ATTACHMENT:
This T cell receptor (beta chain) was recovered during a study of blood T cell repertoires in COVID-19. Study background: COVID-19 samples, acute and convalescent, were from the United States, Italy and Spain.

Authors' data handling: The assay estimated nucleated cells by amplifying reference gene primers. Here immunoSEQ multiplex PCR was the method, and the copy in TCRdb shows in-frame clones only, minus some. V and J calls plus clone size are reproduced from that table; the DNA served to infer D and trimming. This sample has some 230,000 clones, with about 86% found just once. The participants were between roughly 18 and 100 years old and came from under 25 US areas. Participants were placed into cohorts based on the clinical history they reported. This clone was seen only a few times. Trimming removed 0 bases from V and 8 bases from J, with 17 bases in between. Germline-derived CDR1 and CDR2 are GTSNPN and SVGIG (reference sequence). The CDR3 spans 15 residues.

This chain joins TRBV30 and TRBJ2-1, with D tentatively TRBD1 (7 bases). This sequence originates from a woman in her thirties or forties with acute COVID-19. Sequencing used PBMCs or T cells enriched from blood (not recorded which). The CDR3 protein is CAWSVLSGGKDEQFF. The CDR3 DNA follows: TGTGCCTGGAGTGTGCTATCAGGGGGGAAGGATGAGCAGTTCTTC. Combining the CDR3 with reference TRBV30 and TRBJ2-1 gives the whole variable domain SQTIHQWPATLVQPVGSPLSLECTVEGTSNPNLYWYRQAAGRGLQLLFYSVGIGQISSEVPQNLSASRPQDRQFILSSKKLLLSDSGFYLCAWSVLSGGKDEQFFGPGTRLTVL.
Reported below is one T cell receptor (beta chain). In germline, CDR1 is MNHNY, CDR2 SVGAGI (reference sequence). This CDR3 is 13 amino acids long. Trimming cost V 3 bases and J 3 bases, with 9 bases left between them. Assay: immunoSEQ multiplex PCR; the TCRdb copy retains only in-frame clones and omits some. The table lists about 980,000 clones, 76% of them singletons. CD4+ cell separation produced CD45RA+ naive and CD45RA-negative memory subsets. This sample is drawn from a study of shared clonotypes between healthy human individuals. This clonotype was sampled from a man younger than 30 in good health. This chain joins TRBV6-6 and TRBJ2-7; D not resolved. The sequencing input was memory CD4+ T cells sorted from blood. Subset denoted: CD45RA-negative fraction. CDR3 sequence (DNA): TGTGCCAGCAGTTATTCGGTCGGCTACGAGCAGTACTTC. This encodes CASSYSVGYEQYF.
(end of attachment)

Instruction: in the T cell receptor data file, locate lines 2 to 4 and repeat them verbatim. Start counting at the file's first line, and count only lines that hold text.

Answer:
Authors' data handling: The assay estimated nucleated cells by amplifying reference gene primers. Here immunoSEQ multiplex PCR was the method, and the copy in TCRdb shows in-frame clones only, minus some. V and J calls plus clone size are reproduced from that table; the DNA served to infer D and trimming. This sample has some 230,000 clones, with about 86% found just once. The participants were between roughly 18 and 100 years old and came from under 25 US areas. Participants were placed into cohorts based on the clinical history they reported. This clone was seen only a few times. Trimming removed 0 bases from V and 8 bases from J, with 17 bases in between. Germline-derived CDR1 and CDR2 are GTSNPN and SVGIG (reference sequence). The CDR3 spans 15 residues.

This chain joins TRBV30 and TRBJ2-1, with D tentatively TRBD1 (7 bases). This sequence originates from a woman in her thirties or forties with acute COVID-19. Sequencing used PBMCs or T cells enriched from blood (not recorded which). The CDR3 protein is CAWSVLSGGKDEQFF. The CDR3 DNA follows: TGTGCCTGGAGTGTGCTATCAGGGGGGAAGGATGAGCAGTTCTTC. Combining the CDR3 with reference TRBV30 and TRBJ2-1 gives the whole variable domain SQTIHQWPATLVQPVGSPLSLECTVEGTSNPNLYWYRQAAGRGLQLLFYSVGIGQISSEVPQNLSASRPQDRQFILSSKKLLLSDSGFYLCAWSVLSGGKDEQFFGPGTRLTVL.
Reported below is one T cell receptor (beta chain). In germline, CDR1 is MNHNY, CDR2 SVGAGI (reference sequence). This CDR3 is 13 amino acids long. Trimming cost V 3 bases and J 3 bases, with 9 bases left between them. Assay: immunoSEQ multiplex PCR; the TCRdb copy retains only in-frame clones and omits some. The table lists about 980,000 clones, 76% of them singletons. CD4+ cell separation produced CD45RA+ naive and CD45RA-negative memory subsets. This sample is drawn from a study of shared clonotypes between healthy human individuals. This clonotype was sampled from a man younger than 30 in good health. This chain joins TRBV6-6 and TRBJ2-7; D not resolved. The sequencing input was memory CD4+ T cells sorted from blood. Subset denoted: CD45RA-negative fraction. CDR3 sequence (DNA): TGTGCCAGCAGTTATTCGGTCGGCTACGAGCAGTACTTC. This encodes CASSYSVGYEQYF.